Designed to spark an innovative mindset, The Henry Ford’s Model i framework promotes something even more fundamental: a sense of what it’s like to walk in someone else’s shoes. “Understanding the perspective of others, or the struggles or strifes of groups of people, that is something we don’t spend a great deal of time doing in education,” said Kiper, who was also the 2019 Louisiana State Teacher of the Year. “With Model i, this is the first thing you do. From the get-go, it inspires a very different kind of feel in the classroom.”

Connecting schools to The Henry Ford’s collections, Model i intrigued Kiper during his 2017 visit to The Henry Ford. He’d been looking for ways to fuel design-inspired thinking and problem-solving skills in his middle school STEM students—a framework that could generate fresh, insightful solutions and streamline coursework. At the time, Model i was in its early stages, much of its substance not yet finalized. That didn’t deter Kiper from dropping basic Model i concepts into his classroom.

“One of the biggest hurdles I face as a teacher is overcoming that ‘I can’t do this because I’m not creative’ mentality,” said Kiper, who believes Model i is a roadmap back to creativity that hasn’t been nurtured over time. “By starting with small problems, you allow students to ease their toe back into being creative and see little wins, little successes. And then you introduce them to the big problems. That’s a pretty big dividend.”

Group of children stand and kneel around an arcade game made out of cardboard
Spencer Kiper’s Destination Imagination team constructed a working cardboard arcade to compete against teams from around the world at a recent Destination Imagination global final.

According to Phil Grumm, senior manager of learning services and on-site programs at The Henry Ford, educators like Kiper have become pseudo co-authors of the ever-evolving framework. “When you put Model i into the hands of an expert teacher and superuser like Spencer, he finds his own connections and relevance, and deploys it in creative and innovative ways we never intended nor anticipated.”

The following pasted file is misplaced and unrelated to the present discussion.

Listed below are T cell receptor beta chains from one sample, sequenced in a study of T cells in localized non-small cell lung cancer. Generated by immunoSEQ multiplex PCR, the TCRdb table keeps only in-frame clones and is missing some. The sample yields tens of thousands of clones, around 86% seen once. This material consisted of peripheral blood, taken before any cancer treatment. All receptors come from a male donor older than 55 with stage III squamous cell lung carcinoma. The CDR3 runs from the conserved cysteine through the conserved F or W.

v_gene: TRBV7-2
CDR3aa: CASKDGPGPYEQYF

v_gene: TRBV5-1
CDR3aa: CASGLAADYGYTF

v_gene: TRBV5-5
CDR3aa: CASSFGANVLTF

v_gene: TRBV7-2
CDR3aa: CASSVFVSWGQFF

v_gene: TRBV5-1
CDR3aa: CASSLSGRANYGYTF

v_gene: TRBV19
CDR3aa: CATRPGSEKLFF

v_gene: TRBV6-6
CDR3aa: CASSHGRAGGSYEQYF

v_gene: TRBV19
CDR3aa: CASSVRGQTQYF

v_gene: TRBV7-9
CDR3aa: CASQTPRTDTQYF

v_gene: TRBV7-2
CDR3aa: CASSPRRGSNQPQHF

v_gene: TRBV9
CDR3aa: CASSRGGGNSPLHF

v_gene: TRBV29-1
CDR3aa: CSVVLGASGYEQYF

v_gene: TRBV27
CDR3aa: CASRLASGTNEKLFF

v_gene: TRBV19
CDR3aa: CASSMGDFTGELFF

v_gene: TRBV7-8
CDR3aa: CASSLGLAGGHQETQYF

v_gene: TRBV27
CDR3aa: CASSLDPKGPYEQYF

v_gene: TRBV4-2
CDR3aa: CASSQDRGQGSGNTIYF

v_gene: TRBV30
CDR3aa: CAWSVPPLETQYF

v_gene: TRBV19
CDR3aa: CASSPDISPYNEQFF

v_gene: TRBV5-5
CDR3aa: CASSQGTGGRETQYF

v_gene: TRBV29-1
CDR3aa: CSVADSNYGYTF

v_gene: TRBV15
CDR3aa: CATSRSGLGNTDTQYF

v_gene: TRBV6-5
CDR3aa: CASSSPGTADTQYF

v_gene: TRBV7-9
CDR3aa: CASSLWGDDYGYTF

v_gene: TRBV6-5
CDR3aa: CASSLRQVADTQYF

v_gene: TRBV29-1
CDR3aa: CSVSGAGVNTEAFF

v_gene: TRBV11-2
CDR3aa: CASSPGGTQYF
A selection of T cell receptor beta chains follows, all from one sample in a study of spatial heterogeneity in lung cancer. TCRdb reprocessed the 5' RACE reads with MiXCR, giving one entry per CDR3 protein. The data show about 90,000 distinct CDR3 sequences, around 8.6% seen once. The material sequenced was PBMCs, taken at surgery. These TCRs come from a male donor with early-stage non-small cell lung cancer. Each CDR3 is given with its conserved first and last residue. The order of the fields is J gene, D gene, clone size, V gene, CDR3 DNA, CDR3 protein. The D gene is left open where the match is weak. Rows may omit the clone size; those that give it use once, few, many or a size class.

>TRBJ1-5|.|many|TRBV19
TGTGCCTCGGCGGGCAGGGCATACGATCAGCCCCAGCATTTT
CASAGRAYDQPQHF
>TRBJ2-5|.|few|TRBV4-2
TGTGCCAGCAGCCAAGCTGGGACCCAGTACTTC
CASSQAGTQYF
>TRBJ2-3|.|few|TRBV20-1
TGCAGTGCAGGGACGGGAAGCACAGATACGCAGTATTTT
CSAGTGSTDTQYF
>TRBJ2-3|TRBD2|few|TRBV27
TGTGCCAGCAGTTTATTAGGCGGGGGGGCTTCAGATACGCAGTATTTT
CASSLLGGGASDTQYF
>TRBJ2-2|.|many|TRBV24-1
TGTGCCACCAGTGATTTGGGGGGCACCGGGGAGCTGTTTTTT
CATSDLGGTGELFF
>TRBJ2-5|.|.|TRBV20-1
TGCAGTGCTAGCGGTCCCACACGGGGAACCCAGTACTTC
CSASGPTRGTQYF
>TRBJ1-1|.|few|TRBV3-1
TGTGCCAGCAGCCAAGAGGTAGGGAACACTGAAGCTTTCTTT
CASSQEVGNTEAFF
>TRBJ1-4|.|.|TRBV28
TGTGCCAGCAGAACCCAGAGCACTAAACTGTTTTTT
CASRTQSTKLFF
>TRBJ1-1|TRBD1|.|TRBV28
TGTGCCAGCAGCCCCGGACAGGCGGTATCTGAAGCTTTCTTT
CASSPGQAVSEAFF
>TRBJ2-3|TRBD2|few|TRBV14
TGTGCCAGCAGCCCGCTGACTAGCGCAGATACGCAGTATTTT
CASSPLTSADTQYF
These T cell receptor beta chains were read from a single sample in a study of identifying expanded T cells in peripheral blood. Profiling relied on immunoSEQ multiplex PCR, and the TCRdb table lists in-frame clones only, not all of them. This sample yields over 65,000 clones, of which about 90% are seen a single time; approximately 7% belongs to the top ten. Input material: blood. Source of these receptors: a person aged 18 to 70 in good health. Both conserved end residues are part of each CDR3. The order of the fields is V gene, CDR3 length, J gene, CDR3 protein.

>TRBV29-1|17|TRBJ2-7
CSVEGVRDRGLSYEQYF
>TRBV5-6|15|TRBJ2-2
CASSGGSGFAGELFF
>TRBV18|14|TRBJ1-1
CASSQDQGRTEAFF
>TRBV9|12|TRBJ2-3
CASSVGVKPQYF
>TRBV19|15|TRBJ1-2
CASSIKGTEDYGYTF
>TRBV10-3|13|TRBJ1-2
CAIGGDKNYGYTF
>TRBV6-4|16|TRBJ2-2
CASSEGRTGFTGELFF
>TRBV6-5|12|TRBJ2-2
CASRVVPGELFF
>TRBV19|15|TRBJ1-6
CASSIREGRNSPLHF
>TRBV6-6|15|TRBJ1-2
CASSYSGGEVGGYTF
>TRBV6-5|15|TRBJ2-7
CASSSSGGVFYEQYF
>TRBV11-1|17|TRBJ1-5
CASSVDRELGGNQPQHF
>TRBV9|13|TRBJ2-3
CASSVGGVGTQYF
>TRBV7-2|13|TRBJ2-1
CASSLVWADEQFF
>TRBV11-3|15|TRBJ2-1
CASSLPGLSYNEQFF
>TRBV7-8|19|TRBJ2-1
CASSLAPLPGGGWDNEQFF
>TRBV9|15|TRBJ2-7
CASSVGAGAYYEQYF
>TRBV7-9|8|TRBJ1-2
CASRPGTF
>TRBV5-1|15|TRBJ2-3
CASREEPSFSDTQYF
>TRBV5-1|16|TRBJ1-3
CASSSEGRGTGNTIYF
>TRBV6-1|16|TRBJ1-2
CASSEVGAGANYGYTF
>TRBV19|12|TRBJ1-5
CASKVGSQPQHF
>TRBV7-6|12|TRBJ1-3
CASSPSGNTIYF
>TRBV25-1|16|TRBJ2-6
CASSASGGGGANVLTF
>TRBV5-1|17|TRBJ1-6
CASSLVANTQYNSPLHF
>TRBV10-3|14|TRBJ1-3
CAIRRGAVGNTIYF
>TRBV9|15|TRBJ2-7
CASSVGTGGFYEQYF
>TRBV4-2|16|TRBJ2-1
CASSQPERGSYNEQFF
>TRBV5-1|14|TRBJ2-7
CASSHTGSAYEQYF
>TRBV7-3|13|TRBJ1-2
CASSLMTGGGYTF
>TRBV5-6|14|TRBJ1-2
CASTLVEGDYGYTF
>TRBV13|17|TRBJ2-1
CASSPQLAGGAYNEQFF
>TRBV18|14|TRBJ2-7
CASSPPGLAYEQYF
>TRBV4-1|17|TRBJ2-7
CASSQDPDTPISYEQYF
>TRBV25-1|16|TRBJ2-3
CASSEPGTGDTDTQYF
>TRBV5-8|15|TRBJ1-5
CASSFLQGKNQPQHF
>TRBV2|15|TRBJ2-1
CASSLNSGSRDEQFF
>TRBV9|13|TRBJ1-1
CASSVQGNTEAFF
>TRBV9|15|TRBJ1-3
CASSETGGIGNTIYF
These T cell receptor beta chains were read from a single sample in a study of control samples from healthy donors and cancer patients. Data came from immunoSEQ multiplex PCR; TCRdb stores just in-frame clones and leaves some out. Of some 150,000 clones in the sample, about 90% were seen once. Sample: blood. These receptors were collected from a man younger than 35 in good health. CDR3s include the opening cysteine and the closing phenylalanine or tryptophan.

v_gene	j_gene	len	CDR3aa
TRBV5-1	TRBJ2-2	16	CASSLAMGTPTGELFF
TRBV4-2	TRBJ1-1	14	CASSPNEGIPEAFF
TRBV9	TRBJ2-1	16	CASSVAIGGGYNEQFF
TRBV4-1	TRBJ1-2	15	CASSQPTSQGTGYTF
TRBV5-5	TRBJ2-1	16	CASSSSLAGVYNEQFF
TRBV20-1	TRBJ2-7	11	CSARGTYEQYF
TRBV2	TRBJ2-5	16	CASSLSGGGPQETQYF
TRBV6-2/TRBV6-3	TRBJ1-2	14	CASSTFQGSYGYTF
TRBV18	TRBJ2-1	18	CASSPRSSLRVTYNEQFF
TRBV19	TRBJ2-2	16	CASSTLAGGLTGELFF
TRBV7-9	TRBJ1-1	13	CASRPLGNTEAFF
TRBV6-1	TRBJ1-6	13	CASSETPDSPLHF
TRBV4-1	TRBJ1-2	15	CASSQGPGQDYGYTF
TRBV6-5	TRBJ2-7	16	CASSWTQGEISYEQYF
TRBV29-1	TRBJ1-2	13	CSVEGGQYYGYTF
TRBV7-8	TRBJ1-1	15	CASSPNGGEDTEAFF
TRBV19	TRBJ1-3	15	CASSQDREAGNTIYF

For Kiper and his students, Model i was a natural fit with STEM on Screen, a film festival/mini invention convention Kiper had created to bring industry leaders to students to give real-world feedback on their world-enhancing innovations. It also found applications in his Campus 2 Campus Connection with Centenary College of Louisiana, which gave pre-med biology students the opportunity to strengthen empathy skills by mentoring Kiper’s STEM class. “Studying our artifacts and stories shows us that empathy is a critical habit for innovators to practice and develop to not only solve relevant problems but identify them in the first place,” said Grumm.

Kiper likes to praise Model i’s focus on de-stigmatizing failure and explaining why mistakes must be baked into every creative process. Embedding failure into learning also makes teachers better prepared to teach, which is why Kiper, who was recently named instructional technologist for Caddo Parish, Louisiana, readily employs Model i in his teacher education courses. “As an ideological concept, it can be placed in any sort of educational context and see success,” he said. “It’s a fun and engaging way of learning that’s going to stay with you for the long haul.”

In June of 2021, The Henry Ford launched the inHub website to provide educators around the world with access to The Henry Ford's innovation learning resources. Educators can sign up for a free inHub membership to receive unlimited access to all of The Henry Ford's learning resources, in addition to professional development opportunities. Become an inHub member for free today to get started.


This post was adapted from an article by Susan Zweig in the June–December 2020 issue of The Henry Ford Magazine.

Michigan, Dearborn, 21st century, 2010s, The Henry Ford Magazine, teachers and teaching, Teacher Innovator Awards, Model i, innovation learning, education, by Susan Zweig

Two painted and two gilt figures among four bells
The Sir John Bennett tower clock. / Photo by The Henry Ford.


The quarter-hour chime of the Sir John Bennett tower clock is a memorable sound that can be heard throughout Greenfield Village, emanating from its four figures—the muse, Gog, Magog, and Father Time (shown right to left above). Early in 2021, Magog’s chime and striking arm developed cracks along the mechanical shoulder.